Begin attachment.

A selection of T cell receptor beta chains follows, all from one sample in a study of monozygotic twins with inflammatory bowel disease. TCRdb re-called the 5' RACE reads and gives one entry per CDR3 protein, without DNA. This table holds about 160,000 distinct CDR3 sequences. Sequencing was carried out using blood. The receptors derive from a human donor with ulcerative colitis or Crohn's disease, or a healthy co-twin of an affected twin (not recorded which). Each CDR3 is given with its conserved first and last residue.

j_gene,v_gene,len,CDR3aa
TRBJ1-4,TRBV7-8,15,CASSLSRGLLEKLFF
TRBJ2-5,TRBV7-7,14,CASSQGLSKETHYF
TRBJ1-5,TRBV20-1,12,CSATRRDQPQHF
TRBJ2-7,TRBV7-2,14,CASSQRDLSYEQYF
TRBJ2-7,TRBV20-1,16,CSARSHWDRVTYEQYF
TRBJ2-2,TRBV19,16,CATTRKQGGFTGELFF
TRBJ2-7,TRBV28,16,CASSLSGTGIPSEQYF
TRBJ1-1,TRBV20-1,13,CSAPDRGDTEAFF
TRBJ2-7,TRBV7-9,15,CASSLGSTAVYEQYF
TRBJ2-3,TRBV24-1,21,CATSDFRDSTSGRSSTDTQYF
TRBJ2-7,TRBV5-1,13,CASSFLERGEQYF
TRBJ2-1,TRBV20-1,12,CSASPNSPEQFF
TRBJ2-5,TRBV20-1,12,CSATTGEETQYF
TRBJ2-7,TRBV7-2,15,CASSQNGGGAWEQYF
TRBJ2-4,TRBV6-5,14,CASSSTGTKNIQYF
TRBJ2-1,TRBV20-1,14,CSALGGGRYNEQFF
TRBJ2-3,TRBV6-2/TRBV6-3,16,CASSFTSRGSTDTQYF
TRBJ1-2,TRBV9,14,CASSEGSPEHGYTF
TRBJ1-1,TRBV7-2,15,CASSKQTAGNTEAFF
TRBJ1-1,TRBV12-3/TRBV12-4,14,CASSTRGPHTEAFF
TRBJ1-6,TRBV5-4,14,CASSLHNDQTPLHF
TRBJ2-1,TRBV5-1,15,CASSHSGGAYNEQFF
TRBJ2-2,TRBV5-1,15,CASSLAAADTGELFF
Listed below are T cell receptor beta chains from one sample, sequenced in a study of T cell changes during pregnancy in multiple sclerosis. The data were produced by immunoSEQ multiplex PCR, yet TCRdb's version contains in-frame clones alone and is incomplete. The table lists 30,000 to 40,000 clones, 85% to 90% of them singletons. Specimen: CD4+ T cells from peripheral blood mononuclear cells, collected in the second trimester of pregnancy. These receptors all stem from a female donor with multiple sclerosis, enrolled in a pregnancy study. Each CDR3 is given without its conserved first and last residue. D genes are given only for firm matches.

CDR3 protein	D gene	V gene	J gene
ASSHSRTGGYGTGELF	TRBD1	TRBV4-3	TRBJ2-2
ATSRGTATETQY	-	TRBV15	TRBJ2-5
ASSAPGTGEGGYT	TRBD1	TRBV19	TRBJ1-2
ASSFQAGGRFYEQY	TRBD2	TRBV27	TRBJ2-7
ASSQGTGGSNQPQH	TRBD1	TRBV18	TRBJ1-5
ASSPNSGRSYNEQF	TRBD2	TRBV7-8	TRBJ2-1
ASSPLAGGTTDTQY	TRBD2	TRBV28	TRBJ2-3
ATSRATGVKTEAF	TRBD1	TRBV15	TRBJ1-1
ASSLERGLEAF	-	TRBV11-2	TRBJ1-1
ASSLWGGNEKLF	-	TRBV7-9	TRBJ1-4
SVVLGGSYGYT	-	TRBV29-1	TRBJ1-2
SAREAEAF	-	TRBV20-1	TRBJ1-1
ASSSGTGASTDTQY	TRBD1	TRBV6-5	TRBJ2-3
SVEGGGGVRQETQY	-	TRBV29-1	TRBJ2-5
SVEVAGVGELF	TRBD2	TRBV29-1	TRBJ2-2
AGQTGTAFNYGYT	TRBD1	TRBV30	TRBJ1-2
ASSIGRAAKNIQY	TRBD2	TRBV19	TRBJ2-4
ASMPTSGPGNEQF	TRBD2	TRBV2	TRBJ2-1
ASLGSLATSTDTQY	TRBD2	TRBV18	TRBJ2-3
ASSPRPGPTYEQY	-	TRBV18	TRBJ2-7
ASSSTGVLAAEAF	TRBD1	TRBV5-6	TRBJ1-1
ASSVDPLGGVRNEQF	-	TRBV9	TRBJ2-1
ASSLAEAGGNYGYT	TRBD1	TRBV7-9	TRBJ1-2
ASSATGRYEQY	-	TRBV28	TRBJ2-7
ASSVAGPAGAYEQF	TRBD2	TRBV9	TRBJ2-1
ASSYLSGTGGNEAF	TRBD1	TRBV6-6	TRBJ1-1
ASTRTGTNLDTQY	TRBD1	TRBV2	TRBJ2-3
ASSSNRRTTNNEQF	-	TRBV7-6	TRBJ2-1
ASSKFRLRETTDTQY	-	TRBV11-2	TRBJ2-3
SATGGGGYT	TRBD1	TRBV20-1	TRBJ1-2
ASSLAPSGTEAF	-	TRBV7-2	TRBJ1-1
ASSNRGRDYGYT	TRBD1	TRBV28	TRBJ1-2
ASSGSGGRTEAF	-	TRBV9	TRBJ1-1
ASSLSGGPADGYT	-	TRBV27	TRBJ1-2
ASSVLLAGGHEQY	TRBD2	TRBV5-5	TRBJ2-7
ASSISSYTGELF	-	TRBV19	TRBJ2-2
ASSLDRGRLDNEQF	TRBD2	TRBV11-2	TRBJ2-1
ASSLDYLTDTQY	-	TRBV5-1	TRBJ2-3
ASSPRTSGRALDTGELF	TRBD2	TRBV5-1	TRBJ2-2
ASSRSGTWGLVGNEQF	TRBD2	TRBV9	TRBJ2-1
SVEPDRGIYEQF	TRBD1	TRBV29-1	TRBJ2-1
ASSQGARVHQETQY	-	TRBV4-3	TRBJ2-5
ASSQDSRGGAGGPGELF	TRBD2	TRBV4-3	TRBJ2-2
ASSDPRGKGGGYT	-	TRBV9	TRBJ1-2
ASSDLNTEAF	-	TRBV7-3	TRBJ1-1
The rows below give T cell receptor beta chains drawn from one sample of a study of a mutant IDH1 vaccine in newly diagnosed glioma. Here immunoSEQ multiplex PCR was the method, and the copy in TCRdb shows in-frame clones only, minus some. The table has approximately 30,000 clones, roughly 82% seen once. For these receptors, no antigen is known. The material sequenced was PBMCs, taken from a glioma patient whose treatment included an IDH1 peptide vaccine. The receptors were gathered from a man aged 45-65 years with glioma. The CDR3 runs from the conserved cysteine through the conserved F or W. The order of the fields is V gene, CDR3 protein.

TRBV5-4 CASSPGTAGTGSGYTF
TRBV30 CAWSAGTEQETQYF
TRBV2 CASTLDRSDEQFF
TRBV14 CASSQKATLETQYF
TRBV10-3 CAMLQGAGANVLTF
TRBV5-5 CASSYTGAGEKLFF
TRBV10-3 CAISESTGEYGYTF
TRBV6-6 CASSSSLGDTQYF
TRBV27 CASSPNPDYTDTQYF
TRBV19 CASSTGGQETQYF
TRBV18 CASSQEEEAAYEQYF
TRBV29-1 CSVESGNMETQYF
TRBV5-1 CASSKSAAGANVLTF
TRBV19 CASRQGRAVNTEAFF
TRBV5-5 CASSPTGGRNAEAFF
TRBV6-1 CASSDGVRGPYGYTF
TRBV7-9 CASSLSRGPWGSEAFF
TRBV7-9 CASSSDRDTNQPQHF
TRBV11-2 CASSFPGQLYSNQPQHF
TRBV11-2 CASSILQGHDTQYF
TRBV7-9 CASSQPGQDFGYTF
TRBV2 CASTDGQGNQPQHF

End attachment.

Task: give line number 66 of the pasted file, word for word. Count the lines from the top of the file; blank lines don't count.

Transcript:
ASSPRTSGRALDTGELF	TRBD2	TRBV5-1	TRBJ2-2